You've got your Boston Marathon and the USA Channel Law & Order: SVU marathons, but this is an entirely different kind of marathon.
The Dana Point Historical Society is hosting a literary marathon as part of the Festival of Whales and is looking for help.
The third annual reading of Two Years Before the Mast, by Richard Henry Dana Jr. will be March 8-10 at Dana Point’s Nature Interpretive Center.
The book is a recollection of a sailor’s voyage in the 1830s from Boston, around the Horn of South America, to the California coast to trade goods, describing what is now Dana Point as “the only romantic spot in California.”
Volunteers are needed to fill reading spots of 8-10 minutes, and to fill the posts of “watch officers,” to supervise for two-hour shifts at the event. There are other shifts for volunteers such as timers, checkers, and loggers (who log volunteers’ times before and after reading).
The reading is a reproduction of the Moby-Dick Marathon that is celebrating its 17th year at the New Bedford Whaling Museum in Massachusetts. During a three-day period, volunteers read Melville’s class for 25 hours nonstop until the book is finished.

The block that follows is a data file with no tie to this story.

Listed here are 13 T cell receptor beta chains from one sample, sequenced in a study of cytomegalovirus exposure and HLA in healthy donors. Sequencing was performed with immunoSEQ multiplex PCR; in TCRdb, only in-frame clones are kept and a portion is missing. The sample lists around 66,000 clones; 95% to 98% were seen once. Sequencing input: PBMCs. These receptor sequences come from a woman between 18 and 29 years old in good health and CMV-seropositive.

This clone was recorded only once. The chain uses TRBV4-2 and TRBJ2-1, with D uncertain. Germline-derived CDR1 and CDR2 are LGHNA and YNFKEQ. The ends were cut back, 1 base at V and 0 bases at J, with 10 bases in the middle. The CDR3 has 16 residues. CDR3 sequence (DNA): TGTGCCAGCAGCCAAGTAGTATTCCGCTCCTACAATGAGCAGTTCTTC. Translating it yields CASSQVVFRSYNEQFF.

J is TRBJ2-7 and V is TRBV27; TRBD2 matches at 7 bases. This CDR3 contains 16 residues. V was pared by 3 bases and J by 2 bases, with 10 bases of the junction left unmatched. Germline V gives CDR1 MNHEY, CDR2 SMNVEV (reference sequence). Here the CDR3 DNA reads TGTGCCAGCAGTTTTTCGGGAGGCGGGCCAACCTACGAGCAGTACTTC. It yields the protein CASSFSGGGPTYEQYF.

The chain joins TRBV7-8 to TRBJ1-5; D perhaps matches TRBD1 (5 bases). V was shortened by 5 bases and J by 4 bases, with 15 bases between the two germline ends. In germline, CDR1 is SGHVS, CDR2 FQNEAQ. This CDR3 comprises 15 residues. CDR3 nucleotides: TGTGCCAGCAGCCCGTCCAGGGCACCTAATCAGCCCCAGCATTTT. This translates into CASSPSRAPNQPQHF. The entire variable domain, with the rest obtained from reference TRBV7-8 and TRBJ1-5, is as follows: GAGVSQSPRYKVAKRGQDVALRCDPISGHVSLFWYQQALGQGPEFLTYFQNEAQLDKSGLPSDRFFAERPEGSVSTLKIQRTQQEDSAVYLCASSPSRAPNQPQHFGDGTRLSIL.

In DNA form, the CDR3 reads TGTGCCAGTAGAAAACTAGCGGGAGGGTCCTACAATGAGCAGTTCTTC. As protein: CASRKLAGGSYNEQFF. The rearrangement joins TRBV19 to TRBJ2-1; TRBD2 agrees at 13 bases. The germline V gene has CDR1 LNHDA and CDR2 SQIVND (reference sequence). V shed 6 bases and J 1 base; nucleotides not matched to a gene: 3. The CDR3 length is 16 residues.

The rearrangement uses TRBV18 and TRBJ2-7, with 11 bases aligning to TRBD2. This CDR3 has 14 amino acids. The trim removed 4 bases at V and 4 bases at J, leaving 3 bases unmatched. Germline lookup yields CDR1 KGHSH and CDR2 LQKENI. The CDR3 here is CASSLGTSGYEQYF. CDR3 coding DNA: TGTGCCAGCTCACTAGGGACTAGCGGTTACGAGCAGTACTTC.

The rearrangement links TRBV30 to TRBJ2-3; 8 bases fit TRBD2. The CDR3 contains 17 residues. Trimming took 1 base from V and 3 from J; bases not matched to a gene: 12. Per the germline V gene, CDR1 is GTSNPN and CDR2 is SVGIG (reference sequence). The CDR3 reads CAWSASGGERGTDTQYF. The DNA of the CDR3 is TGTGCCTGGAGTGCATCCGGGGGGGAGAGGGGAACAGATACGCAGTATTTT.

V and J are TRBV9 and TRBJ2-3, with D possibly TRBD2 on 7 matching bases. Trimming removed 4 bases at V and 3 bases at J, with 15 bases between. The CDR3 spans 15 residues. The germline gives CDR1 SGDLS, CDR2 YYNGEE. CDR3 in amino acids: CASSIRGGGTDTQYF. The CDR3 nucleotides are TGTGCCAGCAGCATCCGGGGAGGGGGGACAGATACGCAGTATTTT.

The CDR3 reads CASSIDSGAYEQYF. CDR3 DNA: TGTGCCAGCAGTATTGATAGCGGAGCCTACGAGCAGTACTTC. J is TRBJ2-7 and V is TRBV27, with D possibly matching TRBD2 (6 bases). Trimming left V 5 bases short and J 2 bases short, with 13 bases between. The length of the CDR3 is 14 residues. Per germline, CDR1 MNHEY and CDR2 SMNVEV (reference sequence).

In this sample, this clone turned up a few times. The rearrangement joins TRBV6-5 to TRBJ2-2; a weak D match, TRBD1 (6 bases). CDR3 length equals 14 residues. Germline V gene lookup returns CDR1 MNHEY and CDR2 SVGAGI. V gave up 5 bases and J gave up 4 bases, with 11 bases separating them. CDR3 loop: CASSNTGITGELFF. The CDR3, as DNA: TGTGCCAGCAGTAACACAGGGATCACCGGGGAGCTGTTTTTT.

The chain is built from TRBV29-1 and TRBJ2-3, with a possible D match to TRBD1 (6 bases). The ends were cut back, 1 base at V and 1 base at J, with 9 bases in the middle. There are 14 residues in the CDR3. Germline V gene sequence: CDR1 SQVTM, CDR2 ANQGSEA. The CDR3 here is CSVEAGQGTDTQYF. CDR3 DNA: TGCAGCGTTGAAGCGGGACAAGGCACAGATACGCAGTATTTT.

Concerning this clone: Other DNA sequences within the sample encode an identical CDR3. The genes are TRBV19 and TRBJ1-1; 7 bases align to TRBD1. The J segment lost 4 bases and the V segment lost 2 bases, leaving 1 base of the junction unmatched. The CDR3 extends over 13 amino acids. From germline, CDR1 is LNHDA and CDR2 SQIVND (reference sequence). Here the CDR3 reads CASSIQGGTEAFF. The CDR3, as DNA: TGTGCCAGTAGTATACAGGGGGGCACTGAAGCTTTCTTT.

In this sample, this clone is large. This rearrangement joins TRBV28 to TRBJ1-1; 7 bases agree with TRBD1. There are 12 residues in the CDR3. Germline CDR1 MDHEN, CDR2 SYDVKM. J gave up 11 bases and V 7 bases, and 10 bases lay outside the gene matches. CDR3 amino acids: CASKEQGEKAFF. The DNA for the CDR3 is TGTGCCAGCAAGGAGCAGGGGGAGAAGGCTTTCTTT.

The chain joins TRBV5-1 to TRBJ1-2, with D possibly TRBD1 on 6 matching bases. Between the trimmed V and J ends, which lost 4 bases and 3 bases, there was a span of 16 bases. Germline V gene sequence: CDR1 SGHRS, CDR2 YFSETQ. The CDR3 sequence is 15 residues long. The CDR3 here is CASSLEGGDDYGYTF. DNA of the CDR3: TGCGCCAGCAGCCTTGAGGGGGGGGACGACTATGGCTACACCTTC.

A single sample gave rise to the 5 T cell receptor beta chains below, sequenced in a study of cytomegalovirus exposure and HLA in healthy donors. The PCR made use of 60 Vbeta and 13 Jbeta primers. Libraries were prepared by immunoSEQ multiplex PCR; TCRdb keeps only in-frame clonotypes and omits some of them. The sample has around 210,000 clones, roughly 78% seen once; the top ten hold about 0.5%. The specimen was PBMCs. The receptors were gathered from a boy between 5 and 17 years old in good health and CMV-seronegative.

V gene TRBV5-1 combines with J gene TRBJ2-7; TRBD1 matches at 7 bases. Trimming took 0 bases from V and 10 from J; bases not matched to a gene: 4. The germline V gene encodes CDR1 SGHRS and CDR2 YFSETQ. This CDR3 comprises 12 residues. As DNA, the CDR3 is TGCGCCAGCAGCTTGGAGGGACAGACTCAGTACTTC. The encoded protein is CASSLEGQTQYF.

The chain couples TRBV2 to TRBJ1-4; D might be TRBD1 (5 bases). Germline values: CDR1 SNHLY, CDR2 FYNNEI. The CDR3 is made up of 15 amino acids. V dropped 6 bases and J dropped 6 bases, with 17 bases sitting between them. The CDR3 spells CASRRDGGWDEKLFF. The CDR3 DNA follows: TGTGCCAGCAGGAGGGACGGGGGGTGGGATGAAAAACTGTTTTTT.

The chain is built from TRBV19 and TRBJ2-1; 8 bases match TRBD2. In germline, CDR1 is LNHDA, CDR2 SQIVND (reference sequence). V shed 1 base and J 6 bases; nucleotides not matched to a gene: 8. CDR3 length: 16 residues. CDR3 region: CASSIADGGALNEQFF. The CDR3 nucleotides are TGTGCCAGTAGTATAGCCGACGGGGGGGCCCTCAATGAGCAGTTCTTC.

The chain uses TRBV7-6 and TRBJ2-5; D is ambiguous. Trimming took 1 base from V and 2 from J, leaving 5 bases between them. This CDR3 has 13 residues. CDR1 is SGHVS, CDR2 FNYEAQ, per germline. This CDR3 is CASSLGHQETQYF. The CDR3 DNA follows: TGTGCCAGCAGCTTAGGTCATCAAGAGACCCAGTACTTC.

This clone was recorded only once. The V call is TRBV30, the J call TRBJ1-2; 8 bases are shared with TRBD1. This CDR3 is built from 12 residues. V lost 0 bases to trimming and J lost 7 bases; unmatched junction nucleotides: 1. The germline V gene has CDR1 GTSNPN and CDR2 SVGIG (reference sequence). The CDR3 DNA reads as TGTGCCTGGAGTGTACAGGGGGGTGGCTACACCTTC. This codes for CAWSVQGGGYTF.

Dana and Melville, born exactly four years apart, were friends.
The idea to create a West Coast version of the reading came from Ann Leibowitz, summer resident of a town near New Bedford, who moved to Dana Point and inspired the Historical Society’s director at large, Elizabeth Bamattre, to host a similar event.
“I came to Dana Point and saw all of the interest in Richard Henry Dana, and suggested they do a similar reading of his book because it really is such a neat idea,” Leibowitz said.
Bamattre immediately put the Before the Mast’s reading into play in her Dana Point community after actually traveling to the Whaling Museum in New Bedford with Leibowitz and speaking with their director of programs about how to replicate the Moby-Dick Marathon.
“The marathon is a huge thing in New Bedford,” Leibowitz said. “Around 2,000 people turn out for theirs, and they have 125 volunteer readers, usually.”
Before the Mast’s reading only needs a total of about 95 volunteers, and 50-60 reading slots have already been filled, according to Leibowitz.
The reading will take about 15 hours over the three-day period with different time slots each day.
“Crowds for the event are usually bystanders who wander through and stay about a half-an-hour so we get from half-a-dozen to 20 people at a time,” Leibowitz said. “But some people stay because they get caught up in the story.”
There will be books available to listeners if they want to follow along as it is being read aloud, she added.